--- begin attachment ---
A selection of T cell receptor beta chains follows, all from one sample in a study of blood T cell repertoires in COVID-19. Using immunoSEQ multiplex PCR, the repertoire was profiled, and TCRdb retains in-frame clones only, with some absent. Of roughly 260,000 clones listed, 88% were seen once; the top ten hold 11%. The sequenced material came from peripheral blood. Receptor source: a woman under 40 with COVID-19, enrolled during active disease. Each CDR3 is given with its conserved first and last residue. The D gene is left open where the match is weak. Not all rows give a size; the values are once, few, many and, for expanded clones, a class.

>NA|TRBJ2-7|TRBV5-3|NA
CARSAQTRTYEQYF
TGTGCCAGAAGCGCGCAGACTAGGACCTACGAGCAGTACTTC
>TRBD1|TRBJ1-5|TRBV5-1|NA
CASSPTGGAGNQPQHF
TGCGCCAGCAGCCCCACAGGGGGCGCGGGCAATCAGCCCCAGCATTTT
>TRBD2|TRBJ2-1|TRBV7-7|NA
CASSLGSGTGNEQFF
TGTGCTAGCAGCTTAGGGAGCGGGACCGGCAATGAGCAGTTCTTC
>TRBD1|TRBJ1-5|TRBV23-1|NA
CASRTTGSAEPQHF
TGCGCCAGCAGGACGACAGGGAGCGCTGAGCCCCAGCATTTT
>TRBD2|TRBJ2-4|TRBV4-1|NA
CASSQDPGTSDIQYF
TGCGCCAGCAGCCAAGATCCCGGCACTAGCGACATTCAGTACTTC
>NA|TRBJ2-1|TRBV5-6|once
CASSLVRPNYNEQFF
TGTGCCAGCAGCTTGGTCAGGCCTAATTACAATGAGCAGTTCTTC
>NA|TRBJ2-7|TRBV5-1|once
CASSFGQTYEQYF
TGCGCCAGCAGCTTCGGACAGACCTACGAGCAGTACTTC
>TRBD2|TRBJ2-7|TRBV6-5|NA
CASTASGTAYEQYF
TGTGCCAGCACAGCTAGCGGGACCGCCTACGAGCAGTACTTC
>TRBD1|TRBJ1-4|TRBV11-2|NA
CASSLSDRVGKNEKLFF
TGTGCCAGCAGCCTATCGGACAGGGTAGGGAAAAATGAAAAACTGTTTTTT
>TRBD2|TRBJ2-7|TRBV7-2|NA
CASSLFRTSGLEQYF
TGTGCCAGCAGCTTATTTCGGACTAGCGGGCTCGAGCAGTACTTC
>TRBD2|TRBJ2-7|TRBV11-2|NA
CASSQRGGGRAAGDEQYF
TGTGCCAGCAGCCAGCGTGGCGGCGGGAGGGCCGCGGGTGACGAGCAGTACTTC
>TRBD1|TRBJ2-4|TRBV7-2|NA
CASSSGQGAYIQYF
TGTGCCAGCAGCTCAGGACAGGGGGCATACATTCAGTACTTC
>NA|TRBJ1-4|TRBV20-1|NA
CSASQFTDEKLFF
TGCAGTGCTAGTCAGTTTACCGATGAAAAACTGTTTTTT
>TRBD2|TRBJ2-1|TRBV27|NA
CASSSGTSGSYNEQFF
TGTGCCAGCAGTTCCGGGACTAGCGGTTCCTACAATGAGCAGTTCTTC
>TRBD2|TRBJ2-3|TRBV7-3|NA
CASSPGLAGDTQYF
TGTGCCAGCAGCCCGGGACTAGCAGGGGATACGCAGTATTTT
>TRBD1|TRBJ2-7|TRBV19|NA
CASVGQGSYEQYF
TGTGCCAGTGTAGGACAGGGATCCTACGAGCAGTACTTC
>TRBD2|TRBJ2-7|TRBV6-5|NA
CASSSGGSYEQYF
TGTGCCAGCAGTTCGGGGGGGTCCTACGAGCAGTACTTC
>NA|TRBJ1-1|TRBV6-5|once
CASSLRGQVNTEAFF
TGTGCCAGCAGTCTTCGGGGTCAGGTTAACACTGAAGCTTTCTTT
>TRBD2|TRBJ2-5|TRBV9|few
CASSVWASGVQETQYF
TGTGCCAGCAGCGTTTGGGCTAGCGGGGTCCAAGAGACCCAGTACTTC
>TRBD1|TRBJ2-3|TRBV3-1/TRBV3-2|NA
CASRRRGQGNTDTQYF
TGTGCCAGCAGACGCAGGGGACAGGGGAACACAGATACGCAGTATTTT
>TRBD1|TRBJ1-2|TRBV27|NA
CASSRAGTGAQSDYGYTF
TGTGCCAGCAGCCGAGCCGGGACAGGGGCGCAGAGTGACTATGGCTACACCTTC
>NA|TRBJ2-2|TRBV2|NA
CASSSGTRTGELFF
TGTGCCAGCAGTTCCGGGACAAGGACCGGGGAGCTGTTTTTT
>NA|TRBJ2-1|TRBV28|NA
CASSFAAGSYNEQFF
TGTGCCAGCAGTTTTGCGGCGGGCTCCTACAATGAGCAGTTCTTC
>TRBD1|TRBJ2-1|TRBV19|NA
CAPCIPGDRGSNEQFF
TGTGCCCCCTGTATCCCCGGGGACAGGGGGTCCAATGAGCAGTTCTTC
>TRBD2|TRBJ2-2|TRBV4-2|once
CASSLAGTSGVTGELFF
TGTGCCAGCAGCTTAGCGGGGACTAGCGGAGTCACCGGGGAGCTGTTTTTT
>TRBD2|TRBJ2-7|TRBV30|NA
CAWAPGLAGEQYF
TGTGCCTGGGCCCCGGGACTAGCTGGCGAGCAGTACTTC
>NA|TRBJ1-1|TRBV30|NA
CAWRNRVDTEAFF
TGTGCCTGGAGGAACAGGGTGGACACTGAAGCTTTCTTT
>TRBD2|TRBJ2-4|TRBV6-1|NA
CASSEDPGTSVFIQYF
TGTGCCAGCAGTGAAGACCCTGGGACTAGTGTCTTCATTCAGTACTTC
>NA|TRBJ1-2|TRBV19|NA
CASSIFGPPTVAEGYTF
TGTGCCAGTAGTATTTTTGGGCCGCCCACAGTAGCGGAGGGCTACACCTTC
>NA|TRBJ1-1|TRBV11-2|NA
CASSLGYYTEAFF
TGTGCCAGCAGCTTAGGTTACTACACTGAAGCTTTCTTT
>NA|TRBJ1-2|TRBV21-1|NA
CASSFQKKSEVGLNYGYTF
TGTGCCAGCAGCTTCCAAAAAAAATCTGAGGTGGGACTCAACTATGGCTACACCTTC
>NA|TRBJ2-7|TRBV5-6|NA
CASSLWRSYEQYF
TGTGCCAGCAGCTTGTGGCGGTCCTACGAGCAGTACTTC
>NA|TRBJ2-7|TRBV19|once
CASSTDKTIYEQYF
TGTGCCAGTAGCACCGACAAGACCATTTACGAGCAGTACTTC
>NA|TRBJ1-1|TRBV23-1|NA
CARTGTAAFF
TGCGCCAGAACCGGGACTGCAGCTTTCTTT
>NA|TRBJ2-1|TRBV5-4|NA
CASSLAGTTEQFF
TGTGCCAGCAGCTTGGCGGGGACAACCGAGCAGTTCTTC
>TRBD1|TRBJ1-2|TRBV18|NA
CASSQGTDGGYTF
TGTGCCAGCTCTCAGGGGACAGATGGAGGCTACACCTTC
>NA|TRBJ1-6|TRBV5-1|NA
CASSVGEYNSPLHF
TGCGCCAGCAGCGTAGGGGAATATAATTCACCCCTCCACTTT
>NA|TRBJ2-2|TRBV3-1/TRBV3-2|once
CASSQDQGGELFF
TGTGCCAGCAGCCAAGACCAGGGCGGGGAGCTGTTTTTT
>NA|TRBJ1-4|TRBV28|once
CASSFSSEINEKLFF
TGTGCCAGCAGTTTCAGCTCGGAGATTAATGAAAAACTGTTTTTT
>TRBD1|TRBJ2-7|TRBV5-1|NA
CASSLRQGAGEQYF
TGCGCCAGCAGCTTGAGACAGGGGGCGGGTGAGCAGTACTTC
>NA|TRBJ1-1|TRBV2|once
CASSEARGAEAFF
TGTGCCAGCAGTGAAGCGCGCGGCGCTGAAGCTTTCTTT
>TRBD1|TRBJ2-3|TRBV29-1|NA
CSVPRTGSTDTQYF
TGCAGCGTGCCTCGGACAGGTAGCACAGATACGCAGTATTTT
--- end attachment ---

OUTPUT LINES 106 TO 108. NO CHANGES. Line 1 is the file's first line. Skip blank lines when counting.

TGTGCCAGCAGCTTGGCGGGGACAACCGAGCAGTTCTTC
>TRBD1|TRBJ1-2|TRBV18|NA
CASSQGTDGGYTF